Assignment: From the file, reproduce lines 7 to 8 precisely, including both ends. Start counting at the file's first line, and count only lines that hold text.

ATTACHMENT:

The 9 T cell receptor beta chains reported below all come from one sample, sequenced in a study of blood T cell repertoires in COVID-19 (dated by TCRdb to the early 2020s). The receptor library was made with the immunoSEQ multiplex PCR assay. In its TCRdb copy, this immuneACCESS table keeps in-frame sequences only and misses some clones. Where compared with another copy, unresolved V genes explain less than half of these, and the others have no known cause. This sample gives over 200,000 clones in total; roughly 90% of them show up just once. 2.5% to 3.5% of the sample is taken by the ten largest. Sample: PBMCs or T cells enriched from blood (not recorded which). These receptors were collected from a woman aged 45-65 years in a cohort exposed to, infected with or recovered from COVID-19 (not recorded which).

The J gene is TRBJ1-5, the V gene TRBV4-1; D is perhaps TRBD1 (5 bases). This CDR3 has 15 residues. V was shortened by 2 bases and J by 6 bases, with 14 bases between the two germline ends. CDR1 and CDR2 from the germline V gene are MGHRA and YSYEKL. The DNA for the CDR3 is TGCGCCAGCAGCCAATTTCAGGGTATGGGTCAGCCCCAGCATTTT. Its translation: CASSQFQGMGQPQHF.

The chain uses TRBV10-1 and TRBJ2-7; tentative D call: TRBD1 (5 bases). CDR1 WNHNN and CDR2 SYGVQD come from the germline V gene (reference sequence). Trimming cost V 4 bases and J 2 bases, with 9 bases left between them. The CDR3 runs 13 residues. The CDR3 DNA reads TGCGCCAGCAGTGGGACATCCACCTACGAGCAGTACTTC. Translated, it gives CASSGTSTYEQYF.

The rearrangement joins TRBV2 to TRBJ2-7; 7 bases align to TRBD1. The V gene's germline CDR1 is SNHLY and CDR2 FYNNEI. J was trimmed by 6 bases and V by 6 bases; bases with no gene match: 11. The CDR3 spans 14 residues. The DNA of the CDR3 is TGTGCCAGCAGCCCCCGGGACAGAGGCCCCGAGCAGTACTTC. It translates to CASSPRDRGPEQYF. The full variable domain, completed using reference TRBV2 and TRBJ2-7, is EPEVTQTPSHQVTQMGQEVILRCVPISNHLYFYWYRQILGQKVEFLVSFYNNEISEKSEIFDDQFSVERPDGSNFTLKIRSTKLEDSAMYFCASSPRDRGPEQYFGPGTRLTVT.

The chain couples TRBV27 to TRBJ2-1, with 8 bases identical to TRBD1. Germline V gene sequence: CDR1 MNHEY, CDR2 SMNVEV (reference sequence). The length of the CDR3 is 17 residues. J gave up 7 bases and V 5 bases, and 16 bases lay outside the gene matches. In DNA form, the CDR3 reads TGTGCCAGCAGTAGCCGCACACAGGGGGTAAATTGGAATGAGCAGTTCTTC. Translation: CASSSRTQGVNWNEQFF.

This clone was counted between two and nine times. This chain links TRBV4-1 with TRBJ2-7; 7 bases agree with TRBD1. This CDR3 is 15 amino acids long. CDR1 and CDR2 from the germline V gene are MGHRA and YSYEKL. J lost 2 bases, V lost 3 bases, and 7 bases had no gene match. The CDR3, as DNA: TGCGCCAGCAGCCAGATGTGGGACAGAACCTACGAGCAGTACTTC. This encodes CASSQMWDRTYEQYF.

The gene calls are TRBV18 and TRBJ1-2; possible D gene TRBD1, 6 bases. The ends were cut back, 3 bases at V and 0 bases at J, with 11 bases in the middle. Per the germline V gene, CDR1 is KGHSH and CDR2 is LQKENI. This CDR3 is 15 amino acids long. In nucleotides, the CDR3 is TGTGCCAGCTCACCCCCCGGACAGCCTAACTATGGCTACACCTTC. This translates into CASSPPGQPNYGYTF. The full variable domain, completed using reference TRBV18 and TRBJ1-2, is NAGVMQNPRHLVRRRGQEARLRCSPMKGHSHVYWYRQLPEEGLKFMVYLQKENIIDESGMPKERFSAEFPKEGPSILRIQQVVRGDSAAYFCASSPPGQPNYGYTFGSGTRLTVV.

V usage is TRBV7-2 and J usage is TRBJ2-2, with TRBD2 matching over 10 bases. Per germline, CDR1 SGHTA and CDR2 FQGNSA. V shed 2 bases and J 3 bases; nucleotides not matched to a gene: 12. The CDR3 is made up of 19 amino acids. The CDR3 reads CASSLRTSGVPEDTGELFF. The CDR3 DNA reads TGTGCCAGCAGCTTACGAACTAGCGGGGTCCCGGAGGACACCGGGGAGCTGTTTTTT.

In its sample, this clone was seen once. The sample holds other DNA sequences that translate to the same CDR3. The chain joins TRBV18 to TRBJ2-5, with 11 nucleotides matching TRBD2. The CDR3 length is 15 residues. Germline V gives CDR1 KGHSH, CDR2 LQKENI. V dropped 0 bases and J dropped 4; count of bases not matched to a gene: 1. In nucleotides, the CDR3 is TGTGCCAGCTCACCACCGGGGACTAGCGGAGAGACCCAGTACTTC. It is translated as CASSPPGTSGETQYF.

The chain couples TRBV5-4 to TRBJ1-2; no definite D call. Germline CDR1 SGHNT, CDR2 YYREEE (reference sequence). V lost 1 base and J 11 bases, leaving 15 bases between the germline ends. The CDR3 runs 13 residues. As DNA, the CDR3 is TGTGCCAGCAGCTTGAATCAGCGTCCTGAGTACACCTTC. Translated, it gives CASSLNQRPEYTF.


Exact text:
The gene calls are TRBV18 and TRBJ1-2; possible D gene TRBD1, 6 bases. The ends were cut back, 3 bases at V and 0 bases at J, with 11 bases in the middle. Per the germline V gene, CDR1 is KGHSH and CDR2 is LQKENI. This CDR3 is 15 amino acids long. In nucleotides, the CDR3 is TGTGCCAGCTCACCCCCCGGACAGCCTAACTATGGCTACACCTTC. This translates into CASSPPGQPNYGYTF. The full variable domain, completed using reference TRBV18 and TRBJ1-2, is NAGVMQNPRHLVRRRGQEARLRCSPMKGHSHVYWYRQLPEEGLKFMVYLQKENIIDESGMPKERFSAEFPKEGPSILRIQQVVRGDSAAYFCASSPPGQPNYGYTFGSGTRLTVV.

V usage is TRBV7-2 and J usage is TRBJ2-2, with TRBD2 matching over 10 bases. Per germline, CDR1 SGHTA and CDR2 FQGNSA. V shed 2 bases and J 3 bases; nucleotides not matched to a gene: 12. The CDR3 is made up of 19 amino acids. The CDR3 reads CASSLRTSGVPEDTGELFF. The CDR3 DNA reads TGTGCCAGCAGCTTACGAACTAGCGGGGTCCCGGAGGACACCGGGGAGCTGTTTTTT.